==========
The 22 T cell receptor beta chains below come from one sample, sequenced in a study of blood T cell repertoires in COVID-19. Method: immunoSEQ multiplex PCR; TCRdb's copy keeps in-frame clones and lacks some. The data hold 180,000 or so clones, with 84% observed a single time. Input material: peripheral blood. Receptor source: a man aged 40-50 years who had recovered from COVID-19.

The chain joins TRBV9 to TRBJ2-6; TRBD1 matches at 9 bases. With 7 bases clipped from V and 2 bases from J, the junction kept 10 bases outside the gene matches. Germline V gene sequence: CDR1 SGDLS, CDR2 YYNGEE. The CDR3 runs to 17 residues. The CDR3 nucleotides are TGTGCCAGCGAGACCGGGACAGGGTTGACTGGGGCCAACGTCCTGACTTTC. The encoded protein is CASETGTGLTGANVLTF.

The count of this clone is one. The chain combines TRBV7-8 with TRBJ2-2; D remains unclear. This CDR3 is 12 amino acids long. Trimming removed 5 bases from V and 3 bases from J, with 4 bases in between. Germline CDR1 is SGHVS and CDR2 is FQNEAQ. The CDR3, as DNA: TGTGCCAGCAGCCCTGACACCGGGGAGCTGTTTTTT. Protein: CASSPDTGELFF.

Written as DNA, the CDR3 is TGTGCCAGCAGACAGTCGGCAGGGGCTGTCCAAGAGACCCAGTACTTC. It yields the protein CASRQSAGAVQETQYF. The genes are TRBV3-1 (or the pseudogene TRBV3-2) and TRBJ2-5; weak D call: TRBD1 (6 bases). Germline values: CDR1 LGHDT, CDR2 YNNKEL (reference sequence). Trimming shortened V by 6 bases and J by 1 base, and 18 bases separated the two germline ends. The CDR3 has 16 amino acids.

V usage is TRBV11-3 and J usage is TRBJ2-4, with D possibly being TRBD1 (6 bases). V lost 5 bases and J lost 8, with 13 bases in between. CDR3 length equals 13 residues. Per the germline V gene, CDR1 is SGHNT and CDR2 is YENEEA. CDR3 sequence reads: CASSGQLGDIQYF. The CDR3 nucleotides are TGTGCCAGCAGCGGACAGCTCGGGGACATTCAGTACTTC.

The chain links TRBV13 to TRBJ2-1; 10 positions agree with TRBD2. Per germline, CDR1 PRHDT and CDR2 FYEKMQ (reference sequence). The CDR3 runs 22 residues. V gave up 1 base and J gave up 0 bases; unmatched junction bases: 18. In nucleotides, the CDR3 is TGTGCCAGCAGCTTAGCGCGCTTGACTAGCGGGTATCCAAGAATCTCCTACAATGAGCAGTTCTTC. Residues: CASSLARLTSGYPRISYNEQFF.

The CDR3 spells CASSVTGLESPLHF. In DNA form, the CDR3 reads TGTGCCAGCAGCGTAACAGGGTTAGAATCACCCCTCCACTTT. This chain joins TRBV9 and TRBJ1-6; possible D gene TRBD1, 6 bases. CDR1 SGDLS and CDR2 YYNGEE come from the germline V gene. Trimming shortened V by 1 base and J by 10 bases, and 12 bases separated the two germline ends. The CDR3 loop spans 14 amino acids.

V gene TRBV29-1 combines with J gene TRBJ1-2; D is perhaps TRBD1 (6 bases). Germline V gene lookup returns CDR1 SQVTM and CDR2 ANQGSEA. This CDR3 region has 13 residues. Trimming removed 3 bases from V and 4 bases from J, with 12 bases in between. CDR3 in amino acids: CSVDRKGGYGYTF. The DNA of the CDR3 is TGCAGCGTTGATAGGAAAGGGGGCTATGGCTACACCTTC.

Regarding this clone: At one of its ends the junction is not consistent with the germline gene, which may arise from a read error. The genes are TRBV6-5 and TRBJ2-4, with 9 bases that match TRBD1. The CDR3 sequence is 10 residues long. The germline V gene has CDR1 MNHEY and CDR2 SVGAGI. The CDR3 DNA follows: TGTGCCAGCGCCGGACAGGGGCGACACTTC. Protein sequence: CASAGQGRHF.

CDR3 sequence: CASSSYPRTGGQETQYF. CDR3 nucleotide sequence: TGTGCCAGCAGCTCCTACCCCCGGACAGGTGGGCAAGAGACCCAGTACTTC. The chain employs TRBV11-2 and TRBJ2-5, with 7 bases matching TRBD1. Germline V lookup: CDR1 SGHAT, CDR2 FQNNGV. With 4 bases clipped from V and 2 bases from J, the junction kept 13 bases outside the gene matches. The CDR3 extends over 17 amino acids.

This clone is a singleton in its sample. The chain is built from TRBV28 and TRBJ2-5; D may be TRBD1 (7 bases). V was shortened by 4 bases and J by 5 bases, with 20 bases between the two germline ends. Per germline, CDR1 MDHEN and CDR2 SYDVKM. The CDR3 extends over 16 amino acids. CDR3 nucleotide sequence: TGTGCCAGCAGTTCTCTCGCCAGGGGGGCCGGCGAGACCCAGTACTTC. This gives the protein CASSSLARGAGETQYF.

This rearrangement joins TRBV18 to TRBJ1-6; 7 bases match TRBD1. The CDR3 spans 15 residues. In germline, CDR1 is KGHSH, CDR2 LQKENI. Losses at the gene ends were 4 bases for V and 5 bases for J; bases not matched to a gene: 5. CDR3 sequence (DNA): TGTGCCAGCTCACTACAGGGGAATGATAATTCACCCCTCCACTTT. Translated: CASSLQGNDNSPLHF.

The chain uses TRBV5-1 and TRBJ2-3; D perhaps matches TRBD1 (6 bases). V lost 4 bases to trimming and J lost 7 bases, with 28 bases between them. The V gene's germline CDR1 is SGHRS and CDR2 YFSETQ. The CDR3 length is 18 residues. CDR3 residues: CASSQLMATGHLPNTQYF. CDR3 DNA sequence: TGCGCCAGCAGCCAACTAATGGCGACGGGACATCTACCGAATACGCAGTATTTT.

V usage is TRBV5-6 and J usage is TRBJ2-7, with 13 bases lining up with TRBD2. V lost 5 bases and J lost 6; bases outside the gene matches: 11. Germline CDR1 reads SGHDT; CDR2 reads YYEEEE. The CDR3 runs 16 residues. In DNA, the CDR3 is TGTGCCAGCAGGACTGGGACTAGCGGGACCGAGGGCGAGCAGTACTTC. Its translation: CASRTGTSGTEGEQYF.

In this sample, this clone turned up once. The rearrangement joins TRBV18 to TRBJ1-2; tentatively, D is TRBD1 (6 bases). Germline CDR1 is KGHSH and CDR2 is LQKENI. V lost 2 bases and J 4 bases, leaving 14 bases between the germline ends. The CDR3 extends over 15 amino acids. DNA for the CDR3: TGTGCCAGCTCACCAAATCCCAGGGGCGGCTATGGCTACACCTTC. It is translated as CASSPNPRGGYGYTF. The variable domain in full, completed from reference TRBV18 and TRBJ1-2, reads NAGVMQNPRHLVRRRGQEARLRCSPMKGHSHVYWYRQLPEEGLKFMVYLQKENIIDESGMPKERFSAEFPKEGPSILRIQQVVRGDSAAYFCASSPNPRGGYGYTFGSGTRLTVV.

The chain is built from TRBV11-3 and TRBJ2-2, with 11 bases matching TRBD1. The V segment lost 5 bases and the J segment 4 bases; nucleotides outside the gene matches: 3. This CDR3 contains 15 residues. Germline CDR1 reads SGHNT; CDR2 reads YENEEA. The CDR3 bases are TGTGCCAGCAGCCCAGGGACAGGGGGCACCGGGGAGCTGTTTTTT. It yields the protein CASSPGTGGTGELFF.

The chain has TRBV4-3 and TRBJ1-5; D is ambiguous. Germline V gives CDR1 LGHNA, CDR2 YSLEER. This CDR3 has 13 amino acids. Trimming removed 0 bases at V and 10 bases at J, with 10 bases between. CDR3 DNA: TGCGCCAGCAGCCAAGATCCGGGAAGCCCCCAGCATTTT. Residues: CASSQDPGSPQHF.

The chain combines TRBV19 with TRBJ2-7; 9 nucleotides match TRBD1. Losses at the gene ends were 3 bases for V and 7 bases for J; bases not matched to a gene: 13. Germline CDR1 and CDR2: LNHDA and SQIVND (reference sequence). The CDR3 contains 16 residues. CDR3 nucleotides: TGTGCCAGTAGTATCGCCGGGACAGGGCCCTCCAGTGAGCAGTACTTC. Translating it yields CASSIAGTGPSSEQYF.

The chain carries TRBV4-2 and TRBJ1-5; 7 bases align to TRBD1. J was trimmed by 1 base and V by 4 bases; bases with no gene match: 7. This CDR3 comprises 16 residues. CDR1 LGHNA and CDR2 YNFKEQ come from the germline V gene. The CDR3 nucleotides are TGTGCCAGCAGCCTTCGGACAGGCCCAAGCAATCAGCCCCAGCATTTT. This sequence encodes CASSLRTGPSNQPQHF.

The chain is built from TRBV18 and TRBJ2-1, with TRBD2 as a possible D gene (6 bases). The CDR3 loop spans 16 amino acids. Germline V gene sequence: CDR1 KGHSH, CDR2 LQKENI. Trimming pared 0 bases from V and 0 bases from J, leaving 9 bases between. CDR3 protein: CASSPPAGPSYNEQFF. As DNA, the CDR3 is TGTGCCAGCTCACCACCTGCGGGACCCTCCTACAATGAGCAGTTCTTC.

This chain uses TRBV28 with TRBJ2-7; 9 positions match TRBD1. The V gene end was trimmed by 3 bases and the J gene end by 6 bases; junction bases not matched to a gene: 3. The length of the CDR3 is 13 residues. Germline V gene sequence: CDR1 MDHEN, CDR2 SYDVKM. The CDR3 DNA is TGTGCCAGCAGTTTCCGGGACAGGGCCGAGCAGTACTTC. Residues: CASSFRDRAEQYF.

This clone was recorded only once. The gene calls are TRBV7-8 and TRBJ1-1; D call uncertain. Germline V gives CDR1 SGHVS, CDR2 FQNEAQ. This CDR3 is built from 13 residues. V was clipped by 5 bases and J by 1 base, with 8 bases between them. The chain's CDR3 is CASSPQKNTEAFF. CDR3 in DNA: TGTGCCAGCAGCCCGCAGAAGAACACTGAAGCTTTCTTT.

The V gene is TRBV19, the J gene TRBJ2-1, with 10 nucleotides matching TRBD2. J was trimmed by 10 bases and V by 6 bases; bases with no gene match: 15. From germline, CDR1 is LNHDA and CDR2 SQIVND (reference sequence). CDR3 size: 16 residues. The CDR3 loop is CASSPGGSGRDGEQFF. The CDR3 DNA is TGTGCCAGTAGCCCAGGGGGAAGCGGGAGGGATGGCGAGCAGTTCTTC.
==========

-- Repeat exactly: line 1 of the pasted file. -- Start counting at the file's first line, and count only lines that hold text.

The 22 T cell receptor beta chains below come from one sample, sequenced in a study of blood T cell repertoires in COVID-19. Method: immunoSEQ multiplex PCR; TCRdb's copy keeps in-frame clones and lacks some. The data hold 180,000 or so clones, with 84% observed a single time. Input material: peripheral blood. Receptor source: a man aged 40-50 years who had recovered from COVID-19.